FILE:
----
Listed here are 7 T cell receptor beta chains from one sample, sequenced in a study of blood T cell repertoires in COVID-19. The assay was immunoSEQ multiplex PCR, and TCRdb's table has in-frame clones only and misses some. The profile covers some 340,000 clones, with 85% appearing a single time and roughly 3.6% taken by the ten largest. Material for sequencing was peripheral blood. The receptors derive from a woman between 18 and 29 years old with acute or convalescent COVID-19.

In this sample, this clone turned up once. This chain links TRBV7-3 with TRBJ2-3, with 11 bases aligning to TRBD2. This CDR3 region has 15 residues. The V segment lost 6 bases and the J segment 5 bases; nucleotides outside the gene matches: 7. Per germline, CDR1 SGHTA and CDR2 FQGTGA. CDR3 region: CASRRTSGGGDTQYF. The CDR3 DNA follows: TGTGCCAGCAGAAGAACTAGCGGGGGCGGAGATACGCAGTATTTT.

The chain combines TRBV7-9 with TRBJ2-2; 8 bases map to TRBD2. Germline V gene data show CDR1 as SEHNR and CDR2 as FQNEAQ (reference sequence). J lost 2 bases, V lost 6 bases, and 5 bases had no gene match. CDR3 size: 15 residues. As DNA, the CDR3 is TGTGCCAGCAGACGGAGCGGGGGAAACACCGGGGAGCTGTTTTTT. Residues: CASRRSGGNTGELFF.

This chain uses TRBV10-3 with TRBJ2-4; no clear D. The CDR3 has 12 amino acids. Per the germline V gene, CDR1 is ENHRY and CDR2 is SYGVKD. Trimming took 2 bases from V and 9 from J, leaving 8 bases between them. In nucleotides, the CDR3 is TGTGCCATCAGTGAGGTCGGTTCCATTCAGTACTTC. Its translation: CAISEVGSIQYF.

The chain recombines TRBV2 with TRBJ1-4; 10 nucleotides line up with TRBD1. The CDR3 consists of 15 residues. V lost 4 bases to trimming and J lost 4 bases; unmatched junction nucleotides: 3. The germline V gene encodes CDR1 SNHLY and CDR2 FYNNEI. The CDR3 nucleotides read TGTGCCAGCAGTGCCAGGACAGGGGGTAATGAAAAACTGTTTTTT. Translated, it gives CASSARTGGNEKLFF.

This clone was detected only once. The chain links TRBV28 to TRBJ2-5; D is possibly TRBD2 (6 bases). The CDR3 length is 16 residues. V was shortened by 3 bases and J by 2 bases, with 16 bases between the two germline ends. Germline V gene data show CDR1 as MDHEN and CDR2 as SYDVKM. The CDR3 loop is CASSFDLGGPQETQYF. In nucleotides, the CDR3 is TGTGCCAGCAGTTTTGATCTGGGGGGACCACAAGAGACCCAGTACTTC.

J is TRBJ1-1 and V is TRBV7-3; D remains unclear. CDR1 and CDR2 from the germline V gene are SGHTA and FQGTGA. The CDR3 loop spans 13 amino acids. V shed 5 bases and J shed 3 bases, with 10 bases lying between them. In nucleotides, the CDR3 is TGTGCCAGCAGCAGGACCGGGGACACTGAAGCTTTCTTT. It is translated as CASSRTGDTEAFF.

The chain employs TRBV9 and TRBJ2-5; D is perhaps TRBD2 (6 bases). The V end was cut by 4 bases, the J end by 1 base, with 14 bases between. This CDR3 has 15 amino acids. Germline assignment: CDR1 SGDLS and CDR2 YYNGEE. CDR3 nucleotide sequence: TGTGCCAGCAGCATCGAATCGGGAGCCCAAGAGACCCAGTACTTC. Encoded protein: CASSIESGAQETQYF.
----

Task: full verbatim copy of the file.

Listed here are 7 T cell receptor beta chains from one sample, sequenced in a study of blood T cell repertoires in COVID-19. The assay was immunoSEQ multiplex PCR, and TCRdb's table has in-frame clones only and misses some. The profile covers some 340,000 clones, with 85% appearing a single time and roughly 3.6% taken by the ten largest. Material for sequencing was peripheral blood. The receptors derive from a woman between 18 and 29 years old with acute or convalescent COVID-19.

In this sample, this clone turned up once. This chain links TRBV7-3 with TRBJ2-3, with 11 bases aligning to TRBD2. This CDR3 region has 15 residues. The V segment lost 6 bases and the J segment 5 bases; nucleotides outside the gene matches: 7. Per germline, CDR1 SGHTA and CDR2 FQGTGA. CDR3 region: CASRRTSGGGDTQYF. The CDR3 DNA follows: TGTGCCAGCAGAAGAACTAGCGGGGGCGGAGATACGCAGTATTTT.

The chain combines TRBV7-9 with TRBJ2-2; 8 bases map to TRBD2. Germline V gene data show CDR1 as SEHNR and CDR2 as FQNEAQ (reference sequence). J lost 2 bases, V lost 6 bases, and 5 bases had no gene match. CDR3 size: 15 residues. As DNA, the CDR3 is TGTGCCAGCAGACGGAGCGGGGGAAACACCGGGGAGCTGTTTTTT. Residues: CASRRSGGNTGELFF.

This chain uses TRBV10-3 with TRBJ2-4; no clear D. The CDR3 has 12 amino acids. Per the germline V gene, CDR1 is ENHRY and CDR2 is SYGVKD. Trimming took 2 bases from V and 9 from J, leaving 8 bases between them. In nucleotides, the CDR3 is TGTGCCATCAGTGAGGTCGGTTCCATTCAGTACTTC. Its translation: CAISEVGSIQYF.

The chain recombines TRBV2 with TRBJ1-4; 10 nucleotides line up with TRBD1. The CDR3 consists of 15 residues. V lost 4 bases to trimming and J lost 4 bases; unmatched junction nucleotides: 3. The germline V gene encodes CDR1 SNHLY and CDR2 FYNNEI. The CDR3 nucleotides read TGTGCCAGCAGTGCCAGGACAGGGGGTAATGAAAAACTGTTTTTT. Translated, it gives CASSARTGGNEKLFF.

This clone was detected only once. The chain links TRBV28 to TRBJ2-5; D is possibly TRBD2 (6 bases). The CDR3 length is 16 residues. V was shortened by 3 bases and J by 2 bases, with 16 bases between the two germline ends. Germline V gene data show CDR1 as MDHEN and CDR2 as SYDVKM. The CDR3 loop is CASSFDLGGPQETQYF. In nucleotides, the CDR3 is TGTGCCAGCAGTTTTGATCTGGGGGGACCACAAGAGACCCAGTACTTC.

J is TRBJ1-1 and V is TRBV7-3; D remains unclear. CDR1 and CDR2 from the germline V gene are SGHTA and FQGTGA. The CDR3 loop spans 13 amino acids. V shed 5 bases and J shed 3 bases, with 10 bases lying between them. In nucleotides, the CDR3 is TGTGCCAGCAGCAGGACCGGGGACACTGAAGCTTTCTTT. It is translated as CASSRTGDTEAFF.

The chain employs TRBV9 and TRBJ2-5; D is perhaps TRBD2 (6 bases). The V end was cut by 4 bases, the J end by 1 base, with 14 bases between. This CDR3 has 15 amino acids. Germline assignment: CDR1 SGDLS and CDR2 YYNGEE. CDR3 nucleotide sequence: TGTGCCAGCAGCATCGAATCGGGAGCCCAAGAGACCCAGTACTTC. Encoded protein: CASSIESGAQETQYF.